Cows and Cowhands
Feeding the growing northeastern cities became increasingly difficult during the 1800s. With little room to maintain cattle within city limits or nearby, the long drive emerged as a way to feed everyone. The long drive began in Texas, where cattle would roam freely. Cowboys, or drovers, needed to escort, or drive, cattle over 600 miles to railroads in Kansas. Railroads began to expand into the interior parts of the country during the growth of industrialization, creating the foundation for a push towards an integrated national food market. Western lands offered more space for cattle and crops than the Northeast. In Texas and Indian Territory, cattle sold at low prices. If drivers could transport the cattle to Kansas or Missouri, the price would increase considerably. From the 1860s to 1890s, groups of twelve to fifteen men transported herds of cattle to railheads in Kansas. From there, railcars transported cattle to slaughterhouses in large eastern and midwestern cities. The journey could take fifteen men up to three months to move a typical herd of 2,500 head of cattle to the railroads. The work of driving cattle was incredibly difficult and exhausting. Those who worked in this industry came to this work for a variety of reasons. As cowboys, they found a work culture with strong traditions and high expectations. This work culture soon moved beyond the industry and influenced many other aspects of American life, such as live entertainment, sports, and movies.
The Great Union Stock Yards, Chicago (courtesy of the Library of Congress).
Bill Pickett, legendary cowboy and entertainer (image courtesy Huffington Post).
These trail crews were among the most diverse workforces in the United States during the 1800s. The crews were often made up of any combination of white, African American, Mexican, Tejano, or American Indian drovers. With an average age of 24 years, these men came from all walks of life and would often spend long periods of time away from their families. Some came from families without means and were forced to go out into the world on their own. Others were leaving the difficult conditions in the South following the Civil War. Many non-white riders faced tremendous discrimination in other walks of life.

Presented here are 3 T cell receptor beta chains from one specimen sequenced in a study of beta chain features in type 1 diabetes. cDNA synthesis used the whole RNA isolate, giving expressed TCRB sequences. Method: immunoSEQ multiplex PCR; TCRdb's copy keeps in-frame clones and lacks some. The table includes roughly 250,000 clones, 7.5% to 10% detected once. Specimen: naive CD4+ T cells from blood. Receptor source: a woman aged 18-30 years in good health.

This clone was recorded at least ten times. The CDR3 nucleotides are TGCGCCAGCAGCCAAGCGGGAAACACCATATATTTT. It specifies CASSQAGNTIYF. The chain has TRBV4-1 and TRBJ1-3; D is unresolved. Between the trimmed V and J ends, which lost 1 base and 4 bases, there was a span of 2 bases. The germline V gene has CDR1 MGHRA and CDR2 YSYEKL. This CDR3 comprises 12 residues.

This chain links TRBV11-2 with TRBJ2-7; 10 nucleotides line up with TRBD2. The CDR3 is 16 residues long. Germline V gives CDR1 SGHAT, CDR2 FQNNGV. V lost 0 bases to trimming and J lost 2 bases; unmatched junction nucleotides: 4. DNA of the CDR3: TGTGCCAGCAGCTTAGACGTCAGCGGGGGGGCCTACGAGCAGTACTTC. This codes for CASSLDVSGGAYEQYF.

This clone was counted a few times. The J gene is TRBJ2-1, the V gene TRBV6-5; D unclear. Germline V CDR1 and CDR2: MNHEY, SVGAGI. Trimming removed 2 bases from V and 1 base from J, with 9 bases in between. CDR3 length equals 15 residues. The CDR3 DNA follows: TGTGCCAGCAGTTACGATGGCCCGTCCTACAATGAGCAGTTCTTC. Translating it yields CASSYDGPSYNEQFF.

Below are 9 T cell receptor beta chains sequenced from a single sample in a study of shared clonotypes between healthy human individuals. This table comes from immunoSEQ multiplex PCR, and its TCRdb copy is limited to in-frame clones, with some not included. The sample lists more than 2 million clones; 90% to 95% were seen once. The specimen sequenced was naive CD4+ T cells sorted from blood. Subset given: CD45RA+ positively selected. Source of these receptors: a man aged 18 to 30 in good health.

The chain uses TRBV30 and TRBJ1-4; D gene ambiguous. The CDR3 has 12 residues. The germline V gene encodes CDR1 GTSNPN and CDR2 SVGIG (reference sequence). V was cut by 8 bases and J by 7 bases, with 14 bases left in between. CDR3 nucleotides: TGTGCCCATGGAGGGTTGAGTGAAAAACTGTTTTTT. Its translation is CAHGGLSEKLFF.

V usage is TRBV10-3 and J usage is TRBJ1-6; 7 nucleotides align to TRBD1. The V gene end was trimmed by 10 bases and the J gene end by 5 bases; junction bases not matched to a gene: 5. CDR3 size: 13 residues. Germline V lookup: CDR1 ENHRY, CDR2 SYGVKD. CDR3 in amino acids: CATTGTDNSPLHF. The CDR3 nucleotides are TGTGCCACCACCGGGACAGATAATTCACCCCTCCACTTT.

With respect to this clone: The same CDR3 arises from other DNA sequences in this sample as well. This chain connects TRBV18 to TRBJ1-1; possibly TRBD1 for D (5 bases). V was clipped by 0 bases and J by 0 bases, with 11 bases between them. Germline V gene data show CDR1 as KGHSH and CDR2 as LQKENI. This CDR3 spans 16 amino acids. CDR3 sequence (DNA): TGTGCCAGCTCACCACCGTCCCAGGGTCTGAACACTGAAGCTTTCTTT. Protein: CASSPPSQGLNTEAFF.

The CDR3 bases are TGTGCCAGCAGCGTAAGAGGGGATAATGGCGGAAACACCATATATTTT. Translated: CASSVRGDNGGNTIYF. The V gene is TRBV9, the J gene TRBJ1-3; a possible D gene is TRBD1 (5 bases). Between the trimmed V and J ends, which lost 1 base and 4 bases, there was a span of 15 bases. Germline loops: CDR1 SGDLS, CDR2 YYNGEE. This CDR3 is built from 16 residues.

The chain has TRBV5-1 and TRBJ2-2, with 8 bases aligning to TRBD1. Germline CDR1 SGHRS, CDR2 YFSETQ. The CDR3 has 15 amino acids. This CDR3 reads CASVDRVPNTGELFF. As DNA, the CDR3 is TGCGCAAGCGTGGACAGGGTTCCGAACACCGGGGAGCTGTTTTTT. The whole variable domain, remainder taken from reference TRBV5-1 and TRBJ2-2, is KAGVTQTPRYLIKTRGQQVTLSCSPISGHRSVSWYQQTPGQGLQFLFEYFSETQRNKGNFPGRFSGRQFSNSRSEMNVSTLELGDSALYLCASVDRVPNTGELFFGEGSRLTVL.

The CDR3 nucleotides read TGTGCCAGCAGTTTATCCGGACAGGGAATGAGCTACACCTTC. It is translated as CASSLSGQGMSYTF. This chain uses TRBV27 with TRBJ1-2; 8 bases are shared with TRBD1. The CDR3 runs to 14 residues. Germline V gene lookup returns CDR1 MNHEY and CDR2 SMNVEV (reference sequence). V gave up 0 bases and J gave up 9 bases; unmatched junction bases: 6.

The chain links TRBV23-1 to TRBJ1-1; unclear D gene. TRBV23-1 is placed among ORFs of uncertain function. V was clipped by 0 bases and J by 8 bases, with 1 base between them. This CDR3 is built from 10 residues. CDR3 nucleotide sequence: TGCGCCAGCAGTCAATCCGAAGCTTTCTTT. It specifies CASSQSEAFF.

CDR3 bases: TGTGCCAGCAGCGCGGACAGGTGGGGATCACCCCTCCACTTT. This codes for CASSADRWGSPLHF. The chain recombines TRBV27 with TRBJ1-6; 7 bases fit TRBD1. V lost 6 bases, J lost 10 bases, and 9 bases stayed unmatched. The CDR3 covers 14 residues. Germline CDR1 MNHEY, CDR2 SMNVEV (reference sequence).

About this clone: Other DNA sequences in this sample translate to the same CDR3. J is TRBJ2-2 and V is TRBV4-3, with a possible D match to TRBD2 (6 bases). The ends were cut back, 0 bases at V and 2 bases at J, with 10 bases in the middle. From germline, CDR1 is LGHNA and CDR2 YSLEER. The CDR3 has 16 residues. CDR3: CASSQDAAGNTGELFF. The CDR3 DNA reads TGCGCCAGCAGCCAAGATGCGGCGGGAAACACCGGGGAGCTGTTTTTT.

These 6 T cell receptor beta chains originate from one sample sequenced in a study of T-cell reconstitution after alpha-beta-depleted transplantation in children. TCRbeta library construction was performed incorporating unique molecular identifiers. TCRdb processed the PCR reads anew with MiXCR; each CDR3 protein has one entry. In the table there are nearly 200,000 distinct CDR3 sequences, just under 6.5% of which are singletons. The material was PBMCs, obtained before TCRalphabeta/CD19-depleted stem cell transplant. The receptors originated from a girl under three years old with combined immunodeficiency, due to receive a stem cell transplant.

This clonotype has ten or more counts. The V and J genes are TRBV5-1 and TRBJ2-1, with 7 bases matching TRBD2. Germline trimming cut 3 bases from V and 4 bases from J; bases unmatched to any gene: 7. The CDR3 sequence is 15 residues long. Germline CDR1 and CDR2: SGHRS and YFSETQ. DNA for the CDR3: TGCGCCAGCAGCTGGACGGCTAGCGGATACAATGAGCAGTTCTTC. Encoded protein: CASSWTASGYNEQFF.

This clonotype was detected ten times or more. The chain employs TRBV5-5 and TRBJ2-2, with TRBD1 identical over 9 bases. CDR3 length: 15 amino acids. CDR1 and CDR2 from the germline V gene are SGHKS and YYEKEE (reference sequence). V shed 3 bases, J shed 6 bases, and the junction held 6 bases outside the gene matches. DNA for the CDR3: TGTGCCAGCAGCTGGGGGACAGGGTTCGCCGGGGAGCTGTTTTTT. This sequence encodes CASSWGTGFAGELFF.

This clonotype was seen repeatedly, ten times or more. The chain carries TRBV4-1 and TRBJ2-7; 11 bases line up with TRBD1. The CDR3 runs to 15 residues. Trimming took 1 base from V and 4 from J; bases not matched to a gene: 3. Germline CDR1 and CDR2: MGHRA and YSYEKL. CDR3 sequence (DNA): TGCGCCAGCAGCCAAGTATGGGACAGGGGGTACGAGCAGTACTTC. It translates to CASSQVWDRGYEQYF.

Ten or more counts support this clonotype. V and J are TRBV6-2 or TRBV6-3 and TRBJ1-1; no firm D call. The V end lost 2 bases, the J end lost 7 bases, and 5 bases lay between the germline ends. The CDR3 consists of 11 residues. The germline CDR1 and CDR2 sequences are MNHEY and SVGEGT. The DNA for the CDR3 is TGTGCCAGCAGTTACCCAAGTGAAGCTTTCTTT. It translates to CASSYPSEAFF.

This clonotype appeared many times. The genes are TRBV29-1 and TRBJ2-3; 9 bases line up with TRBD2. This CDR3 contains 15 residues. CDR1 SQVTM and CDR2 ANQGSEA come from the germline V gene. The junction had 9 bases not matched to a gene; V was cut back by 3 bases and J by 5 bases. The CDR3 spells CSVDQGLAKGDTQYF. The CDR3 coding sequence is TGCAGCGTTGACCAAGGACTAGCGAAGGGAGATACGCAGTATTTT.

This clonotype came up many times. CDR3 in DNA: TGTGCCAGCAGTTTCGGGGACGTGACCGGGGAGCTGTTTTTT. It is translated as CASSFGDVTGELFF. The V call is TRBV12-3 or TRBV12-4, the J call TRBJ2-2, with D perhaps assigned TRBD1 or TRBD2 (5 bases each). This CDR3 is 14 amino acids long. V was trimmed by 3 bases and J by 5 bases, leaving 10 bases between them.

Texas longhorn, photo by Jim Argo, June 26, 2000 (23389.346.55, Jim Argo Collection, OHS).
Cowhands in Texas (image courtesy King Ranch).
These trail riders were not the only ones on the drives. Horses, to this day, are deeply connected to the modern cowboy; however, on the trails, riders did not own a specific horse. Horses were expensive to purchase and maintain. For that reason, the majority of the horses used on drives actually belonged to the person who owned the cattle. Also, a rider who owned their horse could easily abandon the drive and leave the trail boss short-handed. The remuda would follow alongside the drive and serve as substitutes for the riders when their horse would get tired. The remuda, the Spanish word for exchange, also serves as a reminder of the Mexican vaquero origins of these large cattle drives. At the completion of the drive, the rider was usually paid and could purchase their favored horse.
During breaks, the drovers corralled the remuda behind a rope fence (image courtesy University of North Texas Libraries).
Drover and horse (image courtesy Texas State Historical Association).